Carolina Panthers receiver Philly Brown stuck around after Tuesday’s organized team activities session to catch passes from receivers coach Ricky Proehl.
Brown can do the individual and positional drills, but he has to stand on the sidelines during team period because of offseason shoulder surgery.
He caught dozens of passes from Proehl on Tuesday after practice, and he threw each one back to the coach underhanded.
“I’m just not going to throw the ball with it. I’ve caught passes out here. I’m fine,” Brown said, demonstrating that he can lift his left arm above his head in different directions. “It’s just a matter of being more cautious with it rather than me getting hurt. I’d rather get hurt in a game than get hurt in OTAs.”
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No one wants to see Brown get hurt anywhere, but that’s unfortunately been part of his story during his first two seasons. He has appeared on the injury report 11 times in his first two seasons for injuries varying from his ankle to his shoulder to illness and concussion.
He suffered his first concussion in the 2014 season, and his second one came on one of the biggest plays in his career.
With the Panthers down 16-7 in the third quarter of Super Bowl 50, quarterback Cam Newton looked deep for Brown on a post route, on first down from the 20. Brown leapt and won the ball against Denver safety T.J. Ward for a gain of 42 yards.
The completion got the Panthers across midfield, but it left Brown with a concussion.
“From what I remember,” Brown recalled Tuesday, “he threw the ball and I remember going up, getting it, coming down, hitting my head and after that, shoot, I don’t really remember much after that.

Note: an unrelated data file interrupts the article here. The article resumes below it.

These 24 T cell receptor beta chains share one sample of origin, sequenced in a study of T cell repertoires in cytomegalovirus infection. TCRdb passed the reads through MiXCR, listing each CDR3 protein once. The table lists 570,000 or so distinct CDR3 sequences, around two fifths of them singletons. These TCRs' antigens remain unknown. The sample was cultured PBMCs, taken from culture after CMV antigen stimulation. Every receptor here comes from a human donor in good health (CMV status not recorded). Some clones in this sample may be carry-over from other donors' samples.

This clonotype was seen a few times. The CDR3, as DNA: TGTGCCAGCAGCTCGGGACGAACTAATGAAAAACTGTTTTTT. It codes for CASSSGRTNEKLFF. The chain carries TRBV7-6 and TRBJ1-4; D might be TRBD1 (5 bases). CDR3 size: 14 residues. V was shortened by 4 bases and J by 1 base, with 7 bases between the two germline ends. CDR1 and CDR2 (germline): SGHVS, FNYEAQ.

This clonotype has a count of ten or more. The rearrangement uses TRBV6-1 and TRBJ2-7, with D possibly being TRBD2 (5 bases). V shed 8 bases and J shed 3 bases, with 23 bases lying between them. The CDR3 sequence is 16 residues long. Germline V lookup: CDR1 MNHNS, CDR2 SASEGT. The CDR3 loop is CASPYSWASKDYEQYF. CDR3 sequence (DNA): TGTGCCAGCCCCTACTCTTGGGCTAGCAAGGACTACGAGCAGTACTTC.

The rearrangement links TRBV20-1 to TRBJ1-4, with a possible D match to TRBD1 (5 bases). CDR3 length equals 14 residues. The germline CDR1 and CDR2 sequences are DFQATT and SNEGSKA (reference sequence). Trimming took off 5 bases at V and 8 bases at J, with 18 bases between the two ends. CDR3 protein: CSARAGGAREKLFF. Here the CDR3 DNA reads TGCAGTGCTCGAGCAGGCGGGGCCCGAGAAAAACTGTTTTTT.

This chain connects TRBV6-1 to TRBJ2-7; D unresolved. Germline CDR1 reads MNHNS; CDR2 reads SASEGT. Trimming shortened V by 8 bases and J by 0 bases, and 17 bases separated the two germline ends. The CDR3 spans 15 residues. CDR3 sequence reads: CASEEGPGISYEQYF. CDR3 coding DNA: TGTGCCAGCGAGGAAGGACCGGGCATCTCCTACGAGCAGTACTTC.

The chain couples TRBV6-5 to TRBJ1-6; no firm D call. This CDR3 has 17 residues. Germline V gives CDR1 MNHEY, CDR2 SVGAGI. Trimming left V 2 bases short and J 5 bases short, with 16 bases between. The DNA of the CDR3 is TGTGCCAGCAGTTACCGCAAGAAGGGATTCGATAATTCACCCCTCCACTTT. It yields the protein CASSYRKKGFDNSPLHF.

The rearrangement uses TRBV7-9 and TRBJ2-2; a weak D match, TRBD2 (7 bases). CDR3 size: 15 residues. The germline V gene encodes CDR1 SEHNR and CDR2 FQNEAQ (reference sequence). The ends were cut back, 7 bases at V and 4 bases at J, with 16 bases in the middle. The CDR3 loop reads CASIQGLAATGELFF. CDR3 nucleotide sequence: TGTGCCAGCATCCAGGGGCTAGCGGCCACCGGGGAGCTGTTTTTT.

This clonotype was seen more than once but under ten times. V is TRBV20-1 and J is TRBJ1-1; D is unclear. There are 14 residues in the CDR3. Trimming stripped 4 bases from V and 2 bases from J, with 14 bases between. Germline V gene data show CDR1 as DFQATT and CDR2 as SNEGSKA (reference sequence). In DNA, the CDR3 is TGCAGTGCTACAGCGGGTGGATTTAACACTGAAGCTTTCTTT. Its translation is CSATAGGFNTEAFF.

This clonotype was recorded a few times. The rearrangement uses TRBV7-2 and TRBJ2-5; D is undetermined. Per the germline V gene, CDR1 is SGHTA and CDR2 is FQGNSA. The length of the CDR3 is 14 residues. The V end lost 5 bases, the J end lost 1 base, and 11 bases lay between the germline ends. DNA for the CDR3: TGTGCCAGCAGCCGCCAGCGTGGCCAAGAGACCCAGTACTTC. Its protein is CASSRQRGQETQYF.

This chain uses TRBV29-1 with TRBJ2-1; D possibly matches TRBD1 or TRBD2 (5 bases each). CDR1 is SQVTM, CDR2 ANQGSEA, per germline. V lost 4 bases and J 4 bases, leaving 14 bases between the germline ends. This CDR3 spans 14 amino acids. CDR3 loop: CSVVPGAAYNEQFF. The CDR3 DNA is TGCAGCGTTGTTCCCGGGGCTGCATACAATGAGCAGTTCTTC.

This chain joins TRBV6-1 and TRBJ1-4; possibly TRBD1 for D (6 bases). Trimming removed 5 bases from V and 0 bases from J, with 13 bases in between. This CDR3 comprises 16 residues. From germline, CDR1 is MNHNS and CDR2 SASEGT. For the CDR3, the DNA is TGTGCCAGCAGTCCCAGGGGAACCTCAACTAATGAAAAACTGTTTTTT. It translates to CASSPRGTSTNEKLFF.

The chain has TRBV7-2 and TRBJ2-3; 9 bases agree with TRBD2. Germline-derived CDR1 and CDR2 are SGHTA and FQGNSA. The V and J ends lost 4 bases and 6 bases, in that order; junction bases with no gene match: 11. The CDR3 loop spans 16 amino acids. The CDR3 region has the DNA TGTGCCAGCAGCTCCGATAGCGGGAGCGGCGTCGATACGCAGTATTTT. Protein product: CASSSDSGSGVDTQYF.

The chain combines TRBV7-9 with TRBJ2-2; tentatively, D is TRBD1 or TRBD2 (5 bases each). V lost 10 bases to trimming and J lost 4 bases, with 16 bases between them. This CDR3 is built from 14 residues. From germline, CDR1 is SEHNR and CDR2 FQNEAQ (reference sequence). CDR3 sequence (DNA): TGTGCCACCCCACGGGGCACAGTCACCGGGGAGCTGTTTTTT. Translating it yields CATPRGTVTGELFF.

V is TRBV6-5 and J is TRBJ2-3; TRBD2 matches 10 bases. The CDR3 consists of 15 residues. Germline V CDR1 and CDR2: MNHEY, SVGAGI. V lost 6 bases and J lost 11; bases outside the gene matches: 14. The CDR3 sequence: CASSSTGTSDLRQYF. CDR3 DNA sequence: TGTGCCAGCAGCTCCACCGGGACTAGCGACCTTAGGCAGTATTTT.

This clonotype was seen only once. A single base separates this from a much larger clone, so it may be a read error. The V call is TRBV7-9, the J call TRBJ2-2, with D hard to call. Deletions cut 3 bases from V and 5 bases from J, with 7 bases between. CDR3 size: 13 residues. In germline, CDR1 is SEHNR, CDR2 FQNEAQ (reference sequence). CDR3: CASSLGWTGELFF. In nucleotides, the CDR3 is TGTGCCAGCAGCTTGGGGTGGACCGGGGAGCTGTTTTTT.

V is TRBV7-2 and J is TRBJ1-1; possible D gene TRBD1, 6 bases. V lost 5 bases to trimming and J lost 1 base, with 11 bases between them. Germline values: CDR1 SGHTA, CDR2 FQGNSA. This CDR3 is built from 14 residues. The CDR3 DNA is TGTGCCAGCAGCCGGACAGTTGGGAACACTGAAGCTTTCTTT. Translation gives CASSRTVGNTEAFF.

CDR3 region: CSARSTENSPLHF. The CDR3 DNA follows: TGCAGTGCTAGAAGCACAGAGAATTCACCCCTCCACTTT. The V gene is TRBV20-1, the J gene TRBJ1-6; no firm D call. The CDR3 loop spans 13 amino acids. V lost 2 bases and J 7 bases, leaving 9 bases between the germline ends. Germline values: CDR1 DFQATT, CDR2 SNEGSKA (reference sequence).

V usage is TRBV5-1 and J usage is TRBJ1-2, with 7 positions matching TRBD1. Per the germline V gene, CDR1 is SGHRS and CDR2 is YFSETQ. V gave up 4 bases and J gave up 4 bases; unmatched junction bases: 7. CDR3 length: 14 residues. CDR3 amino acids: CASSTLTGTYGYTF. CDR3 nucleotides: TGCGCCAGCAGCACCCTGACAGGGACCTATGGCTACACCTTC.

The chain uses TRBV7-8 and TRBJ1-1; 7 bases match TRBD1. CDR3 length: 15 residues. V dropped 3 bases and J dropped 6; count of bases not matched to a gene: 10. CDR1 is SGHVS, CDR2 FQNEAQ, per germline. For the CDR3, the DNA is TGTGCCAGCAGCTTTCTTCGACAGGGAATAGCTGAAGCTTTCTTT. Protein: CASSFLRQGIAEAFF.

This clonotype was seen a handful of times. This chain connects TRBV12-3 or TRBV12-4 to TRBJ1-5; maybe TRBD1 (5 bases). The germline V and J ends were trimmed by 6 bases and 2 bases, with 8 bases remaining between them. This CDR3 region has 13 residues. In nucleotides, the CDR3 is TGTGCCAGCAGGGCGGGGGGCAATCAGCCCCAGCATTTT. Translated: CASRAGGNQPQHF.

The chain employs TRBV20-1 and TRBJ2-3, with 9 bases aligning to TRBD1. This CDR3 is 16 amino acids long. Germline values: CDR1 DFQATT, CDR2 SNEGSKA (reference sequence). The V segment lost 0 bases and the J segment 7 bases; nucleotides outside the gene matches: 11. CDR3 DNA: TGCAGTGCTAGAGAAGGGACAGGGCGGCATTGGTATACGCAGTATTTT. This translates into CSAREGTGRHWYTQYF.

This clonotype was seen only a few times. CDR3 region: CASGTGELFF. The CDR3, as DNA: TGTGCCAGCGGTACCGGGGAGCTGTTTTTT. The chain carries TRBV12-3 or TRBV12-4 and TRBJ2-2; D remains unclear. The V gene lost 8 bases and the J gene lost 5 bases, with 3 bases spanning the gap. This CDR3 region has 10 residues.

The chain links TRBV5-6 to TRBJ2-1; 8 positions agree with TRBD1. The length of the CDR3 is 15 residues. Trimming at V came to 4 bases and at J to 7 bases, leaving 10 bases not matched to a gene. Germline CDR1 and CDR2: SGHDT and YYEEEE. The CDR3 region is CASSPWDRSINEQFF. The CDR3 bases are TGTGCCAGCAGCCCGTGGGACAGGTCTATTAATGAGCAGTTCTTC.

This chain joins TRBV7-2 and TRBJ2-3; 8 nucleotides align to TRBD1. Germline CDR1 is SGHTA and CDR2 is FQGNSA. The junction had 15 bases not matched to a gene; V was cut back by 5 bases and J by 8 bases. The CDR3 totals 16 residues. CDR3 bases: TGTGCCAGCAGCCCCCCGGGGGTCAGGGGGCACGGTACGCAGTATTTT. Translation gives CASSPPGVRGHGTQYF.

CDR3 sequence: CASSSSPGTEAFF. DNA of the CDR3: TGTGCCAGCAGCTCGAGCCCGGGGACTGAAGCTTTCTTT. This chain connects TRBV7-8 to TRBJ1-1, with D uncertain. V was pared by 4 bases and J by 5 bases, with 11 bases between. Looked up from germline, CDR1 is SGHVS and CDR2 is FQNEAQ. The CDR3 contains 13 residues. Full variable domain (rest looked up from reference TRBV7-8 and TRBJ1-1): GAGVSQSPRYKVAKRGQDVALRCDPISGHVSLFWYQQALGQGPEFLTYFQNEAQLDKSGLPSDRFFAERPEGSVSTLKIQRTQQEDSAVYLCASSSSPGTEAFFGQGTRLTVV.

“I remember going to the hospital.”
Brown can’t exactly remember how long he was concussed, but he remembers bits and pieces from after the play, the second-longest of the Super Bowl for the Panthers.
He remembers the Panthers eventually getting a field goal to tighten the score to 16-10. And he remembers “about 30 doctors” going in and out of the room to keep him updated on the score.
Eventually, one of the doctors broke the news of the loss to him.
“I was hurt. Everybody was hurt,” Brown said. “They told me we were 16-10 and we had the ball. We had been in situations like that all year. It’s nothing new for Cam and Greg (Olsen) and Ted (Ginn Jr.). I’m thinking we’re going to come through.
“So obviously that hurt, and it hurt for everyone else. Especially for me not to be able to be out there with them, it hurt a little more.”
A season of progress
Brown was an integral part of Carolina’s run last season. After going undrafted out of Ohio State in 2014 and making a relatively good impact in 13 games for an undrafted rookie, Brown assumed a starting role in 2015 and caught 31 passes for 447 yards and four touchdowns in the regular season.
He was one of the most consistent pass-catchers for Carolina in the postseason, too. His 10 catches on 19 targets for 215 yards included an 86-yard touchdown against the Cardinals in the NFC Championship game.
Like fellow receivers Kelvin Benjamin and Stephen Hill, Brown doesn’t participate in team drills during OTAs and likely won’t at minicamp in two weeks.
After individual and positional drills, the three receivers stand beside Proehl during team period and take mental reps. Brown promises to be 100 percent by training camp in late July.
Bigger things ahead?
For now he’s on the mend looking forward to an even bigger season. Because he went undrafted, Brown is in the final year of his three-year rookie deal worth $1.54 million. He’s set to make $600,000 this season before becoming a restricted free agent.
And for what Brown means to this offense with his speed, his value could continue to rise so long as he stays healthy.
“He has an opportunity to be that guy to help stretch the field,” Panthers coach Ron Rivera said. “You’ve got Teddy on one side, him on the other and Kelvin digging in through the middle or Devin Funchess going across or the deep overs with those two guys crossing. Those types of things open up so much underneath and now Greg Olsen becomes even more dangerous, (or) dumping the ball to the back, and it makes people more aware.
“That’s the beauty of getting Kelvin back. Now all of a sudden you throw that other guy into the mix and everyone is going, holy blank, how are we going to defend them? I’m excited about that.”